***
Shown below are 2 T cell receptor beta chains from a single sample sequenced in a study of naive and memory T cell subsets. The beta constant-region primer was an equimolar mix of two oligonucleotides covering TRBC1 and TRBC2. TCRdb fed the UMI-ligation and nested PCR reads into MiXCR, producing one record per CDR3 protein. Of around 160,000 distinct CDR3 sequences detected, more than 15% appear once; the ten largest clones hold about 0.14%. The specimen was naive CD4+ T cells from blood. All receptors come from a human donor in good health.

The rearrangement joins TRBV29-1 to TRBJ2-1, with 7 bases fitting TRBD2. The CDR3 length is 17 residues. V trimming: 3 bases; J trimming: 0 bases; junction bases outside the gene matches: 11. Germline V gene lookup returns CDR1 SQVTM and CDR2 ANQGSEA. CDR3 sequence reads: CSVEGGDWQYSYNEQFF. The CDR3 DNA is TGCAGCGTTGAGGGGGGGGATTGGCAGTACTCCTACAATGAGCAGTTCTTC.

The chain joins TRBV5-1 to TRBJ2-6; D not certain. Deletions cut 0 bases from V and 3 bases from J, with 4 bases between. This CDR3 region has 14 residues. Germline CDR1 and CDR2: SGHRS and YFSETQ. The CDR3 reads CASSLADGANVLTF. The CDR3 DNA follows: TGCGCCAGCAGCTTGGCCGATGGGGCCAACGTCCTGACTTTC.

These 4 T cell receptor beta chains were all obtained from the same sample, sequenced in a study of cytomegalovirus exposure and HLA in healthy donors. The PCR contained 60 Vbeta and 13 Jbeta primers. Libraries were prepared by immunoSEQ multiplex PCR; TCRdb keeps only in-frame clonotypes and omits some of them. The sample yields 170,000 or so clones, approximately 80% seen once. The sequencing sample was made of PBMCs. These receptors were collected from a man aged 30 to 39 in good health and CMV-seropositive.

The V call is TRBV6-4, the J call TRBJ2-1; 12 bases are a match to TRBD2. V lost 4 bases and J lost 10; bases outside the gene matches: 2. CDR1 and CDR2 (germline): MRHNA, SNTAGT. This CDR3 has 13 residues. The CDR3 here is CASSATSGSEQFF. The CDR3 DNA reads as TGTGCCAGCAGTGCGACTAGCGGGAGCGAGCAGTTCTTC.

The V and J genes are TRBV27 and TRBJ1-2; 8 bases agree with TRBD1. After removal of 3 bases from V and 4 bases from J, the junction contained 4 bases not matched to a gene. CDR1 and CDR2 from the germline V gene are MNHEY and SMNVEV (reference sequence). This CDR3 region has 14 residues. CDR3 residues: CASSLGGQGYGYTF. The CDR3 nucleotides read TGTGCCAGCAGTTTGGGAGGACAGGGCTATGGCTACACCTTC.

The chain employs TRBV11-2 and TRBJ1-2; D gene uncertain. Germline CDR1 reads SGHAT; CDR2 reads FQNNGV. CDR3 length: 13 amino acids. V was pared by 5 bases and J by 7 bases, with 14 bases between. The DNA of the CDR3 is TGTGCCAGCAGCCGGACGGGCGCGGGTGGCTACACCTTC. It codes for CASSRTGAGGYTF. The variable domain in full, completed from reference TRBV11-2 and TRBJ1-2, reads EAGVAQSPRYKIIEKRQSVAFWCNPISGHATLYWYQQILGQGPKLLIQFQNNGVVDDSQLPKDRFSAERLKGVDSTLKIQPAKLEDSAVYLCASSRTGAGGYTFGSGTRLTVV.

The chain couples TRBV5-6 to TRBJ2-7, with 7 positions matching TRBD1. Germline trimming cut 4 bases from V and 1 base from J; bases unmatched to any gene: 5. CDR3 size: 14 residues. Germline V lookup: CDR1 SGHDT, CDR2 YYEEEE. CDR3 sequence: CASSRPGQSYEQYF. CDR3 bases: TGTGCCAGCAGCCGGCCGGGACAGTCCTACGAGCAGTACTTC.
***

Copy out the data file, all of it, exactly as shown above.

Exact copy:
Shown below are 2 T cell receptor beta chains from a single sample sequenced in a study of naive and memory T cell subsets. The beta constant-region primer was an equimolar mix of two oligonucleotides covering TRBC1 and TRBC2. TCRdb fed the UMI-ligation and nested PCR reads into MiXCR, producing one record per CDR3 protein. Of around 160,000 distinct CDR3 sequences detected, more than 15% appear once; the ten largest clones hold about 0.14%. The specimen was naive CD4+ T cells from blood. All receptors come from a human donor in good health.

The rearrangement joins TRBV29-1 to TRBJ2-1, with 7 bases fitting TRBD2. The CDR3 length is 17 residues. V trimming: 3 bases; J trimming: 0 bases; junction bases outside the gene matches: 11. Germline V gene lookup returns CDR1 SQVTM and CDR2 ANQGSEA. CDR3 sequence reads: CSVEGGDWQYSYNEQFF. The CDR3 DNA is TGCAGCGTTGAGGGGGGGGATTGGCAGTACTCCTACAATGAGCAGTTCTTC.

The chain joins TRBV5-1 to TRBJ2-6; D not certain. Deletions cut 0 bases from V and 3 bases from J, with 4 bases between. This CDR3 region has 14 residues. Germline CDR1 and CDR2: SGHRS and YFSETQ. The CDR3 reads CASSLADGANVLTF. The CDR3 DNA follows: TGCGCCAGCAGCTTGGCCGATGGGGCCAACGTCCTGACTTTC.

These 4 T cell receptor beta chains were all obtained from the same sample, sequenced in a study of cytomegalovirus exposure and HLA in healthy donors. The PCR contained 60 Vbeta and 13 Jbeta primers. Libraries were prepared by immunoSEQ multiplex PCR; TCRdb keeps only in-frame clonotypes and omits some of them. The sample yields 170,000 or so clones, approximately 80% seen once. The sequencing sample was made of PBMCs. These receptors were collected from a man aged 30 to 39 in good health and CMV-seropositive.

The V call is TRBV6-4, the J call TRBJ2-1; 12 bases are a match to TRBD2. V lost 4 bases and J lost 10; bases outside the gene matches: 2. CDR1 and CDR2 (germline): MRHNA, SNTAGT. This CDR3 has 13 residues. The CDR3 here is CASSATSGSEQFF. The CDR3 DNA reads as TGTGCCAGCAGTGCGACTAGCGGGAGCGAGCAGTTCTTC.

The V and J genes are TRBV27 and TRBJ1-2; 8 bases agree with TRBD1. After removal of 3 bases from V and 4 bases from J, the junction contained 4 bases not matched to a gene. CDR1 and CDR2 from the germline V gene are MNHEY and SMNVEV (reference sequence). This CDR3 region has 14 residues. CDR3 residues: CASSLGGQGYGYTF. The CDR3 nucleotides read TGTGCCAGCAGTTTGGGAGGACAGGGCTATGGCTACACCTTC.

The chain employs TRBV11-2 and TRBJ1-2; D gene uncertain. Germline CDR1 reads SGHAT; CDR2 reads FQNNGV. CDR3 length: 13 amino acids. V was pared by 5 bases and J by 7 bases, with 14 bases between. The DNA of the CDR3 is TGTGCCAGCAGCCGGACGGGCGCGGGTGGCTACACCTTC. It codes for CASSRTGAGGYTF. The variable domain in full, completed from reference TRBV11-2 and TRBJ1-2, reads EAGVAQSPRYKIIEKRQSVAFWCNPISGHATLYWYQQILGQGPKLLIQFQNNGVVDDSQLPKDRFSAERLKGVDSTLKIQPAKLEDSAVYLCASSRTGAGGYTFGSGTRLTVV.

The chain couples TRBV5-6 to TRBJ2-7, with 7 positions matching TRBD1. Germline trimming cut 4 bases from V and 1 base from J; bases unmatched to any gene: 5. CDR3 size: 14 residues. Germline V lookup: CDR1 SGHDT, CDR2 YYEEEE. CDR3 sequence: CASSRPGQSYEQYF. CDR3 bases: TGTGCCAGCAGCCGGCCGGGACAGTCCTACGAGCAGTACTTC.